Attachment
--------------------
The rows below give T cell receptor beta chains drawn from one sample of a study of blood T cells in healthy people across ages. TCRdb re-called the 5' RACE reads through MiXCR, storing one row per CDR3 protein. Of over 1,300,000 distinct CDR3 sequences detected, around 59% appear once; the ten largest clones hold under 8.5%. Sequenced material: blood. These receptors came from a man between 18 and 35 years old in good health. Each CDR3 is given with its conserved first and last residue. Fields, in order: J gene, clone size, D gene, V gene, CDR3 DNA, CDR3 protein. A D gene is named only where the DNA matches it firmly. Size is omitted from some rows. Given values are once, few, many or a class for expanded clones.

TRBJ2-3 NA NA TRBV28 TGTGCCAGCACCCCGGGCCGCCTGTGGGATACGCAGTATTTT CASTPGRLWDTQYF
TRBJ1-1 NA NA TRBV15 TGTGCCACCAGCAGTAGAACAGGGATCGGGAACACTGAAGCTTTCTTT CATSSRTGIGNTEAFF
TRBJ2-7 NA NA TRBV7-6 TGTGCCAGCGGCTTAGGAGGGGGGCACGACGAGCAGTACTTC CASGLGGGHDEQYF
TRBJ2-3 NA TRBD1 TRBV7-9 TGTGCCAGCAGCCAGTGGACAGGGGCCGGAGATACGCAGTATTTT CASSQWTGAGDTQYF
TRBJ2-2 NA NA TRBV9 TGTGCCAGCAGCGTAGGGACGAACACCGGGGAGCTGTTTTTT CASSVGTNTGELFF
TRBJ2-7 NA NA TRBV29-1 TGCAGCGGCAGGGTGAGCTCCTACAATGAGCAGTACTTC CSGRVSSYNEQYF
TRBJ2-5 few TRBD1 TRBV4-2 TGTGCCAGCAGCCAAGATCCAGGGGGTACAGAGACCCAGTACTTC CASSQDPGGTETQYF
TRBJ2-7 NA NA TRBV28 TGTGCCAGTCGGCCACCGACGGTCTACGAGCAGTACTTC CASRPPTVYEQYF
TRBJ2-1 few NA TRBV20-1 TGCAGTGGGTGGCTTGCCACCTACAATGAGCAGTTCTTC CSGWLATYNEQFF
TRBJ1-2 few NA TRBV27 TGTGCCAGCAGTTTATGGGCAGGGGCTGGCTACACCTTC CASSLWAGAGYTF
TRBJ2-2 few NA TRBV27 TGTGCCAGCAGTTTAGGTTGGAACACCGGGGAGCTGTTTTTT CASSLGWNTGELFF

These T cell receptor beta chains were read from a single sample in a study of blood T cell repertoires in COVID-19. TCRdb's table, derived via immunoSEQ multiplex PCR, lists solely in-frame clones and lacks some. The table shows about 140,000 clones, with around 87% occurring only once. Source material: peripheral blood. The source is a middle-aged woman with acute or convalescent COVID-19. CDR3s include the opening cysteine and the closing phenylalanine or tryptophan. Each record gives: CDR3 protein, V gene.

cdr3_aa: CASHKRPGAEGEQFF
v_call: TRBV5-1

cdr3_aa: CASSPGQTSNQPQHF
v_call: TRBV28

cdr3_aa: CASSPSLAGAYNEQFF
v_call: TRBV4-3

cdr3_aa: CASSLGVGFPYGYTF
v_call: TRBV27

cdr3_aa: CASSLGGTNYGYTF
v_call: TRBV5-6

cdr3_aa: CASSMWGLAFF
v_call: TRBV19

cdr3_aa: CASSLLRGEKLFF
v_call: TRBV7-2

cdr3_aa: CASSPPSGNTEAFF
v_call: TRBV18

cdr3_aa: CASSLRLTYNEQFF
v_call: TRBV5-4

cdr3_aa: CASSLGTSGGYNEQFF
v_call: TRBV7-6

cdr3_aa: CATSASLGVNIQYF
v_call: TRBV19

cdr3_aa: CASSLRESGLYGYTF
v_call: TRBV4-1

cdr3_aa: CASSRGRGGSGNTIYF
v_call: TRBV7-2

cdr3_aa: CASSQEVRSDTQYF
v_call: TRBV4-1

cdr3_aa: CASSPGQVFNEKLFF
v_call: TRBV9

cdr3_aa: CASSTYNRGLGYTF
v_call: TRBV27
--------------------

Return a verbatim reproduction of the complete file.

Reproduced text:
The rows below give T cell receptor beta chains drawn from one sample of a study of blood T cells in healthy people across ages. TCRdb re-called the 5' RACE reads through MiXCR, storing one row per CDR3 protein. Of over 1,300,000 distinct CDR3 sequences detected, around 59% appear once; the ten largest clones hold under 8.5%. Sequenced material: blood. These receptors came from a man between 18 and 35 years old in good health. Each CDR3 is given with its conserved first and last residue. Fields, in order: J gene, clone size, D gene, V gene, CDR3 DNA, CDR3 protein. A D gene is named only where the DNA matches it firmly. Size is omitted from some rows. Given values are once, few, many or a class for expanded clones.

TRBJ2-3 NA NA TRBV28 TGTGCCAGCACCCCGGGCCGCCTGTGGGATACGCAGTATTTT CASTPGRLWDTQYF
TRBJ1-1 NA NA TRBV15 TGTGCCACCAGCAGTAGAACAGGGATCGGGAACACTGAAGCTTTCTTT CATSSRTGIGNTEAFF
TRBJ2-7 NA NA TRBV7-6 TGTGCCAGCGGCTTAGGAGGGGGGCACGACGAGCAGTACTTC CASGLGGGHDEQYF
TRBJ2-3 NA TRBD1 TRBV7-9 TGTGCCAGCAGCCAGTGGACAGGGGCCGGAGATACGCAGTATTTT CASSQWTGAGDTQYF
TRBJ2-2 NA NA TRBV9 TGTGCCAGCAGCGTAGGGACGAACACCGGGGAGCTGTTTTTT CASSVGTNTGELFF
TRBJ2-7 NA NA TRBV29-1 TGCAGCGGCAGGGTGAGCTCCTACAATGAGCAGTACTTC CSGRVSSYNEQYF
TRBJ2-5 few TRBD1 TRBV4-2 TGTGCCAGCAGCCAAGATCCAGGGGGTACAGAGACCCAGTACTTC CASSQDPGGTETQYF
TRBJ2-7 NA NA TRBV28 TGTGCCAGTCGGCCACCGACGGTCTACGAGCAGTACTTC CASRPPTVYEQYF
TRBJ2-1 few NA TRBV20-1 TGCAGTGGGTGGCTTGCCACCTACAATGAGCAGTTCTTC CSGWLATYNEQFF
TRBJ1-2 few NA TRBV27 TGTGCCAGCAGTTTATGGGCAGGGGCTGGCTACACCTTC CASSLWAGAGYTF
TRBJ2-2 few NA TRBV27 TGTGCCAGCAGTTTAGGTTGGAACACCGGGGAGCTGTTTTTT CASSLGWNTGELFF

These T cell receptor beta chains were read from a single sample in a study of blood T cell repertoires in COVID-19. TCRdb's table, derived via immunoSEQ multiplex PCR, lists solely in-frame clones and lacks some. The table shows about 140,000 clones, with around 87% occurring only once. Source material: peripheral blood. The source is a middle-aged woman with acute or convalescent COVID-19. CDR3s include the opening cysteine and the closing phenylalanine or tryptophan. Each record gives: CDR3 protein, V gene.

cdr3_aa: CASHKRPGAEGEQFF
v_call: TRBV5-1

cdr3_aa: CASSPGQTSNQPQHF
v_call: TRBV28

cdr3_aa: CASSPSLAGAYNEQFF
v_call: TRBV4-3

cdr3_aa: CASSLGVGFPYGYTF
v_call: TRBV27

cdr3_aa: CASSLGGTNYGYTF
v_call: TRBV5-6

cdr3_aa: CASSMWGLAFF
v_call: TRBV19

cdr3_aa: CASSLLRGEKLFF
v_call: TRBV7-2

cdr3_aa: CASSPPSGNTEAFF
v_call: TRBV18

cdr3_aa: CASSLRLTYNEQFF
v_call: TRBV5-4

cdr3_aa: CASSLGTSGGYNEQFF
v_call: TRBV7-6

cdr3_aa: CATSASLGVNIQYF
v_call: TRBV19

cdr3_aa: CASSLRESGLYGYTF
v_call: TRBV4-1

cdr3_aa: CASSRGRGGSGNTIYF
v_call: TRBV7-2

cdr3_aa: CASSQEVRSDTQYF
v_call: TRBV4-1

cdr3_aa: CASSPGQVFNEKLFF
v_call: TRBV9

cdr3_aa: CASSTYNRGLGYTF
v_call: TRBV27